Substances such as drugs, alcohol, sugar, and highly processed foods can cause significant maladaptation to our neural pathways, hormone regulation, and hyper-active reward response. For a food addict, unprocessed foods, low processed carbs and sugars, and natural foods will become unattractive, unrewarding, and almost impossible to select in preference over their binge foods of choice.


The good news is that just as our brains can reinforce disordered harmful habits, we can reframe our thoughts to promote positive, healthy actions which enhance our life experience and well-being.

The first step for any food addict is to accept responsibility and accept help from others. We are not made to survive and thrive alone, and we all need positive interaction and support to navigate the tough times.

Therapeutic support while educating your client on how their system is operating at a neurological level will help to empower them and give them the resources to resist cravings and make healthier choices. They must grasp that while they are not in control of what they want or like, they control what they do and do not ingest.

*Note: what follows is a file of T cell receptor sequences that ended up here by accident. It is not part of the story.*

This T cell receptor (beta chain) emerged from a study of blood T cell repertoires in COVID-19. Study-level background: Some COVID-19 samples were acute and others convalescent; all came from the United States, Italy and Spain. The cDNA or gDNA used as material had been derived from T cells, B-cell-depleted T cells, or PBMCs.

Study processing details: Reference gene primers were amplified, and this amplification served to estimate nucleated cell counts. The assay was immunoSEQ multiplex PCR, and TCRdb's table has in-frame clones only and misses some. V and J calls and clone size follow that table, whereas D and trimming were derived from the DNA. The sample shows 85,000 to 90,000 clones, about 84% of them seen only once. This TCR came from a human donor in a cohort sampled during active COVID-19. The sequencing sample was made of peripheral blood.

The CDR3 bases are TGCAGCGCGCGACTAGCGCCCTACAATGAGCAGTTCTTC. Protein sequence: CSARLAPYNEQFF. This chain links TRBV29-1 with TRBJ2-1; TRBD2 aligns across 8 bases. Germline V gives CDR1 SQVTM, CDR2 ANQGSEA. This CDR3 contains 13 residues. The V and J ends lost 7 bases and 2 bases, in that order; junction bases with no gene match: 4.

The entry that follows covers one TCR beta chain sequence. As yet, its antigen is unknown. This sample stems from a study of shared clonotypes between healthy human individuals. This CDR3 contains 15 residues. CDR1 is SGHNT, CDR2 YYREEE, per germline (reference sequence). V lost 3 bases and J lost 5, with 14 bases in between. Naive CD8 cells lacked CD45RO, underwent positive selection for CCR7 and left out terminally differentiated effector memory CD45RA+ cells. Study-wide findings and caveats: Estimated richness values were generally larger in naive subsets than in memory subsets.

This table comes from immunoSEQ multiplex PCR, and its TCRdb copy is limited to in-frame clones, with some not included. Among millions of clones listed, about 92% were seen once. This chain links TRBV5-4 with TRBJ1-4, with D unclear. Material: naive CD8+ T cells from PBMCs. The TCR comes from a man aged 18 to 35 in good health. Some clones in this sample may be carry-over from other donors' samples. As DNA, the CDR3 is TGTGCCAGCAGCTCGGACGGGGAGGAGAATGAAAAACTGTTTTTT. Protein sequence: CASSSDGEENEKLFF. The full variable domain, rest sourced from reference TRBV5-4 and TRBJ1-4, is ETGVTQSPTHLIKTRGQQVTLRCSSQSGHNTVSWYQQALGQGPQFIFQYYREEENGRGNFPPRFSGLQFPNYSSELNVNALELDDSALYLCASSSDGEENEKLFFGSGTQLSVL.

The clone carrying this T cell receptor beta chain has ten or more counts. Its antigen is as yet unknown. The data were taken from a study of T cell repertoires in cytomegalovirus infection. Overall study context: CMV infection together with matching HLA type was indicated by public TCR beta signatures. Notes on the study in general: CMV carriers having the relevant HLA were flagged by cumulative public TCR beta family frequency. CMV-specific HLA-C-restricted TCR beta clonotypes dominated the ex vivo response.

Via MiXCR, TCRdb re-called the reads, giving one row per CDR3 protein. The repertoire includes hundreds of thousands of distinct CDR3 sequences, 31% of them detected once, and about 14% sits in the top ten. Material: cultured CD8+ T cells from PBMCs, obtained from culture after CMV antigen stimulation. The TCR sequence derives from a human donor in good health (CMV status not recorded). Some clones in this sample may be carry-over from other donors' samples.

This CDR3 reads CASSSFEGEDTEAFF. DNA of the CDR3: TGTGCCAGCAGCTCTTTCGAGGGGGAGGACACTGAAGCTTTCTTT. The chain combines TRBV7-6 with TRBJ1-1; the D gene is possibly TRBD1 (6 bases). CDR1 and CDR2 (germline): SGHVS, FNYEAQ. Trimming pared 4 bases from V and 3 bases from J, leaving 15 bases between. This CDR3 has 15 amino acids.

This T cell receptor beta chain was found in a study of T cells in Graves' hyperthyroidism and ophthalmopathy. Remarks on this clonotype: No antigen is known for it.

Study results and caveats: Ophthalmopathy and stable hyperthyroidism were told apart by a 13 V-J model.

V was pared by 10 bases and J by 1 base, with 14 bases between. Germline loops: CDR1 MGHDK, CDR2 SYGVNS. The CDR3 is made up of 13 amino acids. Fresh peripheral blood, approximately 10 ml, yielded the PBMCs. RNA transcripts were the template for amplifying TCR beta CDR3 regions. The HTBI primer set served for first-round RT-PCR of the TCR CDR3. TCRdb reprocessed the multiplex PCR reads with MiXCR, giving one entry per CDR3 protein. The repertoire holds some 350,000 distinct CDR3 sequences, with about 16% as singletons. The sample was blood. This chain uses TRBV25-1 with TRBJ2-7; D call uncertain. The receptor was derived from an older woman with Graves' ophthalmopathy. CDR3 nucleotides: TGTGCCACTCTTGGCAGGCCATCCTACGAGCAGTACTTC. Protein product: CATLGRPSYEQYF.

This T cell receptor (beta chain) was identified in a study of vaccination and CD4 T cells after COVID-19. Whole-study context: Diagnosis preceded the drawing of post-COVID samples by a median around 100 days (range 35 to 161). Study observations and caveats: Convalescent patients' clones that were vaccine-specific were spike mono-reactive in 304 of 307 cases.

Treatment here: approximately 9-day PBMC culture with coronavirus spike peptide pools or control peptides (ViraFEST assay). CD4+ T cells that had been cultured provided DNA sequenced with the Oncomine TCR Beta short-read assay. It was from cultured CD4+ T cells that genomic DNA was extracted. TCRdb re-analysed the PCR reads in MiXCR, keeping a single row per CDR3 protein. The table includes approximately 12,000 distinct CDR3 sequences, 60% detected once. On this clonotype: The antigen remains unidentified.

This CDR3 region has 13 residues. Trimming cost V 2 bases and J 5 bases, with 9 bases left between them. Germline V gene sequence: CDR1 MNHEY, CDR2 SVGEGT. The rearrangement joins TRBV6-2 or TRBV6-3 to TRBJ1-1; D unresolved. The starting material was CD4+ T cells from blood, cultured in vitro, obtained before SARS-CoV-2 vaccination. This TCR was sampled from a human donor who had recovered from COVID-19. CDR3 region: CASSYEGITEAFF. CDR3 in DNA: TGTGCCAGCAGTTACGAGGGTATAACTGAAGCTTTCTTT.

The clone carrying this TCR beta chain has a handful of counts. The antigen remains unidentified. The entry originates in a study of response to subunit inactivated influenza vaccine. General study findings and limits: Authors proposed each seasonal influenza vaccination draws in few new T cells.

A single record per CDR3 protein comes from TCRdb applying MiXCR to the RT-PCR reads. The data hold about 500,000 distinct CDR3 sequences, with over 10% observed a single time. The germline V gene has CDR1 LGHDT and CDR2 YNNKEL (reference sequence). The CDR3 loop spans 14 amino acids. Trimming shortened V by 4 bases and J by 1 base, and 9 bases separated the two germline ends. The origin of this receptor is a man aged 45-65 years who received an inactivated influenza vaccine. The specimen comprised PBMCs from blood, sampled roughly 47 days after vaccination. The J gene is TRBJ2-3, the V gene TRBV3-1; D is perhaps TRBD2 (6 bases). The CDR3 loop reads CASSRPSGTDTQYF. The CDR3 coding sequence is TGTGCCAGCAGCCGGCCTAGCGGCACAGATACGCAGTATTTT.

For many food addicts, cognitive behavioural therapy (CBT) has been shown to make positive changes neurologically. CBT works by modifying the neural pathways involved in fear and negative emotions. A dysfunctional nervous system can once again become regulated by forging new neural circuits, and a new, healthy way of living can be found.

Abstention from the addictive substance is essential when in recovery. Even the smallest amount can reignite the addictive cycle on a physiological level.

To accomplish long-term recovery, food addicts must become scrupulous about identifying all the substances that trigger active addiction at the physical level with the help of their food addiction coach.

If you would like to seek help or learn more about how to help your clients overcome their food addiction issues, please get in touch with me, Dr Bunmi Aboaba, The Food Addiction Coach, by following this link.


[1] Ncbi.nlm.nih.gov. 2020. How Does The Brain Work?. [online] Available at: <https://www.ncbi.nlm.nih.gov/books/NBK279302/#:~:text=The%20brain%20works%20like%20a,the%20root%20of%20human%20intelligence.> [Accessed 15 October 2020].

[2] Deacon, B. and Baird, G., 2009. The Chemical Imbalance Explanation Of Depression: Reducing Blame At What Cost?. [online] Pdfs.semanticscholar.org. Available at: <https://pdfs.semanticscholar.org/eb9f/6fd2aa8abed9dc48517c5edf9cd2452e74ea.pdf> [Accessed 15 October 2020].

[3] Di Chiara, G., Acquas, E. and Carboni, E., 1992. Drug Motivation And Abuse: A Neurobiological Perspective.. [online] Psycnet.apa.org. Available at: <https://psycnet.apa.org/record/1992-98781-015> [Accessed 15 October 2020].

[4] “Sugar Addiction”. Current Opinion In Clinical Nutrition And Metabolic Care, vol 16, no. 4, 2013, pp. 434-439. Ovid Technologies (Wolters Kluwer Health), doi:10.1097/mco.0b013e328361c8b8. Accessed 8 July 2021.